Lyman, Chester Smith

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Lyman, Chester Smith

(b. Manchester, Connecticut, 13 January 1814; d. New Haven, Connecticut, 29 January 1890)

astronomy, geology.

Lyman is credited with being the first person to obtain reliable evidence for an atmosphere surrounding the planet Venus: when the dark side of Venus was toward the earth in 1866, and again in 1874, he saw it surrounded by a complete bright circle, which he correctly attributed to refraction of sunlight in the Cytherean atmosphere.

The son of a miller, Chester Lyman, and his wife Mary Smith, Lyman gave evidence of an interest in astronomy while still quite young. But the career he chose for himself was the ministry, and so, after an elementary education in public schools, he taught school for several years to finance a college education. At age nineteen he entered Yale College; here he helped found the Yale Literary Magazine and had access to the astronomical observatory as a perquisite of his job as assistant to the professor of natural philosophy. He graduated B.A. in 1837.

After two years as superintendent of the Ellington Academy, Lyman entered the Union Theological Seminary in 1839, but transferred after a year to the theological school at Yale, from which he graduated B.D.

His first pastorate, that of the First Congregational Church in New Britain, Connecticut, was also his last: in 1845 he resigned, for reasons of health, and set off for the South Seas. He went around Cape Horn to Hawaii (then called the Sandwich Islands), where he worked sporadically as a missionary, schoolteacher, and surveyor. He also visited the volcano of Kilauea and recorded geological details of the surrounding region.

In 1847 Lyman moved on to California, arriving shortly before it was ceded to the United States by Mexico, and just in time to have his surveying activities interrupted by the Gold Rush. In 1850 he returned to Connecticut, married Delia Williams Wood, and settled down in New Haven for the rest of his life.

Lyman was appointed professor of industrial mechanics and physics in the Sheffield Scientific School of Yale College in 1859. It was during this tenure that he made his observations of the planet Venus. His professorship was altered in 1871 to include only astronomy and physics, and again in 1884 to cover only astronomy. He served as president of the Connecticut Academy of Sciences from 1859 to 1877, and was granted an M.A. degree by Beloit College in 1864.


I. Original Works. Lyman published almost exclusively in Silliman’s American Journal of Science and the Arts: letters from him describing California and gold mining—said to have been the first reliable accounts received on the East Coast of this bonanza—appeared in 2nd ser., 6 (1848), 270–271 (includes mention of the discovery of gold at Sutter’s Fort on the Sacramento River); 2nd ser., 7 (1849), 290–292 (his first visit to the gold fields); ibid., 305–309 (how he himself dug for gold, and a description of conditions in the mining camps); 2nd ser., 8 (1849), 415–419 (describes the geology of placers); and 2nd ser., 9 (1850), 126–127 (the discovery of gold-bearing veins).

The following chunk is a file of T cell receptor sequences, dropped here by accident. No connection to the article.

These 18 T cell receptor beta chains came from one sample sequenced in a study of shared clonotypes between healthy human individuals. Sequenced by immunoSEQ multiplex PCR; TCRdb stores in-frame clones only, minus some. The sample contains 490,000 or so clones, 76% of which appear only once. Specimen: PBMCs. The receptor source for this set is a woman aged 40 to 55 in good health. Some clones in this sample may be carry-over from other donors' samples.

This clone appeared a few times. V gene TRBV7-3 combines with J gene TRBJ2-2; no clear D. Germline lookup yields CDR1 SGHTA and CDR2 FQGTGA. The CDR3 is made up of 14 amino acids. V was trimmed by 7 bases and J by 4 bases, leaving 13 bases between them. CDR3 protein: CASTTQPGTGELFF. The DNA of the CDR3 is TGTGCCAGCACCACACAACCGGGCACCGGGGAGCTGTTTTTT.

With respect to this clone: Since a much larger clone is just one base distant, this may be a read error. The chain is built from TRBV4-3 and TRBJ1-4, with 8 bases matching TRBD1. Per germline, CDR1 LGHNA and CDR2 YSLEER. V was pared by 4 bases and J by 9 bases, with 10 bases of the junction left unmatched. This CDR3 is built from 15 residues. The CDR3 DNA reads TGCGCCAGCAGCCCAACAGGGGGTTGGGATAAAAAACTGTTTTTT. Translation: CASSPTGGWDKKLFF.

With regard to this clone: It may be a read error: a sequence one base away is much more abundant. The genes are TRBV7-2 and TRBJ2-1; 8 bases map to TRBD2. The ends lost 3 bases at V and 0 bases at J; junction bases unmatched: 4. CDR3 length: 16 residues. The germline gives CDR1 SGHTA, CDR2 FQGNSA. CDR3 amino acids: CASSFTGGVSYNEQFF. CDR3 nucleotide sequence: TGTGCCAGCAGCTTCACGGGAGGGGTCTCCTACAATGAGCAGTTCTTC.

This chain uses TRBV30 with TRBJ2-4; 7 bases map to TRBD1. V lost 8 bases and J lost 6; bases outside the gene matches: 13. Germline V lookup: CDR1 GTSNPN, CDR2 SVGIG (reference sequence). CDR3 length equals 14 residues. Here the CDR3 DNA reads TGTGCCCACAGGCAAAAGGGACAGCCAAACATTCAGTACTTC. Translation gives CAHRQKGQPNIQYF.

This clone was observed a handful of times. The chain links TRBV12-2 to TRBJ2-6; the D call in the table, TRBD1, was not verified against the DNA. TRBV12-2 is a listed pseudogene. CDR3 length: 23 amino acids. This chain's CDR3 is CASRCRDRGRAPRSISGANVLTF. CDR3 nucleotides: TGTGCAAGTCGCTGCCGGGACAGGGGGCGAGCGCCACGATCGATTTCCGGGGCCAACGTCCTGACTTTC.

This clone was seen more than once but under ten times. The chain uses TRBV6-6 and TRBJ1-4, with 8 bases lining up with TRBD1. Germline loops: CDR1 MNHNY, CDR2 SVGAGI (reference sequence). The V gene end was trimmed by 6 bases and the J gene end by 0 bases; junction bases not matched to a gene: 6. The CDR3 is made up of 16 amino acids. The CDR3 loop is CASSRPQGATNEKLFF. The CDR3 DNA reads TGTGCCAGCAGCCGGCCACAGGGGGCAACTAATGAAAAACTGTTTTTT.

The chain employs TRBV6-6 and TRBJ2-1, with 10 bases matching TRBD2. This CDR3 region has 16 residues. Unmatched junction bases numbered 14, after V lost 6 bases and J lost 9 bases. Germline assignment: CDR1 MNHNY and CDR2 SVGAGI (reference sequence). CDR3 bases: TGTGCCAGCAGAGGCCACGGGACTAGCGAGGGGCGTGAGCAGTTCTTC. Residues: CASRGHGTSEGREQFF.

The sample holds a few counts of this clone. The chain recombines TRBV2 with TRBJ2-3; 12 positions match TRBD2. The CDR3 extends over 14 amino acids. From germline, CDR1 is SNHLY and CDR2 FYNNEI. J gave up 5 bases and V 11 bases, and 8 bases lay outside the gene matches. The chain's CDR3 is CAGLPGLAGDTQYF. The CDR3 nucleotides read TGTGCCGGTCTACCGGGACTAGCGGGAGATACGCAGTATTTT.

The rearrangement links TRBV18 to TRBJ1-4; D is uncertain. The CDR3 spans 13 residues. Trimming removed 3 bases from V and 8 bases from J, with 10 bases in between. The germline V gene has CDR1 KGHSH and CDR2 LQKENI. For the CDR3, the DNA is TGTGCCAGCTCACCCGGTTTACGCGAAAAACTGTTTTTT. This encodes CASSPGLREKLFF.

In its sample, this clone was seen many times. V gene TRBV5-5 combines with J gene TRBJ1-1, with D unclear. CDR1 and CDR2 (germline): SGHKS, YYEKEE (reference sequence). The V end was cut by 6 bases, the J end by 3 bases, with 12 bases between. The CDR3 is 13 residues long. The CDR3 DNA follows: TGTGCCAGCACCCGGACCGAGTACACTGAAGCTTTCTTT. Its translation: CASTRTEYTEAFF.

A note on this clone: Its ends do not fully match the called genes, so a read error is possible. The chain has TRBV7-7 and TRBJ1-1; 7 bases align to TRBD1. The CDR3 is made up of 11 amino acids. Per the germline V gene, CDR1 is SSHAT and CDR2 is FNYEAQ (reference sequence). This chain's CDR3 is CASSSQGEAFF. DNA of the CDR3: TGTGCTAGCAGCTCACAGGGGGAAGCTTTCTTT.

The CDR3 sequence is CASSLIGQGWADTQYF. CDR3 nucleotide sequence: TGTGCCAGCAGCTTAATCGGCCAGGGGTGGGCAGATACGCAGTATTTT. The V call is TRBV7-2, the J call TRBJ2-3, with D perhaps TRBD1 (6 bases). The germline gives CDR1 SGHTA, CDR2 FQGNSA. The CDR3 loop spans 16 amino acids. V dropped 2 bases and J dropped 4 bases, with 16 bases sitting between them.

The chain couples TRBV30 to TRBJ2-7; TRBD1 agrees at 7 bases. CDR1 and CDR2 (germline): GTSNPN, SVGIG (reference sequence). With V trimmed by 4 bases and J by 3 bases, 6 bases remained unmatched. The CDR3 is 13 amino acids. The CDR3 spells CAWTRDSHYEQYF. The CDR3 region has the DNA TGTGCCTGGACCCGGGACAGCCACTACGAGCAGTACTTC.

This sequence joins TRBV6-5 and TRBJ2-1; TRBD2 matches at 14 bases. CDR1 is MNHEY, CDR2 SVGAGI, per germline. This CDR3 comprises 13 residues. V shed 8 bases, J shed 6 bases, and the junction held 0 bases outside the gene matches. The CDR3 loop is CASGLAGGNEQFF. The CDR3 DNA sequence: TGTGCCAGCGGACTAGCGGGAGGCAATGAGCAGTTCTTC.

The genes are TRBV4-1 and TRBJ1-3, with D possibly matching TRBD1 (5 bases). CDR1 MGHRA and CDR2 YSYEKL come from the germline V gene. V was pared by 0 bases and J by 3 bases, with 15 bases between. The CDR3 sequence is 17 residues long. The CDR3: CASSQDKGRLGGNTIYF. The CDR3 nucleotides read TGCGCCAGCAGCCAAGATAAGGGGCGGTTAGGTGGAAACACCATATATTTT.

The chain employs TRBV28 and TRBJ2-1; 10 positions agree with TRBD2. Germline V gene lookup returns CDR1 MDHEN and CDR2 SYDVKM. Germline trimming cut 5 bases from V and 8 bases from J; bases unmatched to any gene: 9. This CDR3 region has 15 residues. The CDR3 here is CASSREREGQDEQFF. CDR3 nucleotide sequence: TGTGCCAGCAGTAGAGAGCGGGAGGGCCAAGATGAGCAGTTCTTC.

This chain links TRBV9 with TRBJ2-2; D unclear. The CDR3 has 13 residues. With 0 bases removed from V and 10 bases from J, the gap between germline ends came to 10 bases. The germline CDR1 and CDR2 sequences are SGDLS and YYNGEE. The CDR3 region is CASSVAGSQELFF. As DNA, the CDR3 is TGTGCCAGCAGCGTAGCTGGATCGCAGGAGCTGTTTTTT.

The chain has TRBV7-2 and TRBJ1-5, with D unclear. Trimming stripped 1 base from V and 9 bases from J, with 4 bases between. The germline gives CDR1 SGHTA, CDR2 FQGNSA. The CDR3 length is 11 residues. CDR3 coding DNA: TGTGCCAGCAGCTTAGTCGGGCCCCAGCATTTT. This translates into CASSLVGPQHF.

Lyman’s description of the volcano Kilauea also appeared in Silliman’s Journal, 2nd ser, 12 (1851), 75–82; as did his observations of Venus, 2nd ser, 43 (1867), 129–130, and 3rd ser., 9 (1875), 47–48.

The journal that Lyman kept during his travels, Around the Horn to the Sandwich Islands and California, 1845–50 (New Haven, 1924), was prepared for publication by Frederick John Teggert; it includes a portrait and an introduction by Lyman’s daughter, Delia Lyman Porter.

Thirteen articles by Lyman are listed in the Royal Society, Catalogue of Scientific Papers, 4 (London, 1870), 141; 8 (London, 1879), 285; and 10 (London, 1894), 665.

II. Secondary Literature. Facts about Lyman’s early life can be found in the annual Catalogue of the Officers and Students in Yale College, for the years 1833–1834 through 1842–1843, and in Historical Register of Yale University (New Haven, 1939), p. 367.

For contemporary evaluations, see “Sketch of Chester S, Lyman,” in Popular Science Monthly, 32 (1887–1888), 116–121, with portrait facing p. 1, and an obituary notice in Silliman’s American Journal of Science and the Arts, 3rd sen, 39 (1890), 245–246. Both are unsigned.

Sally H. Dieke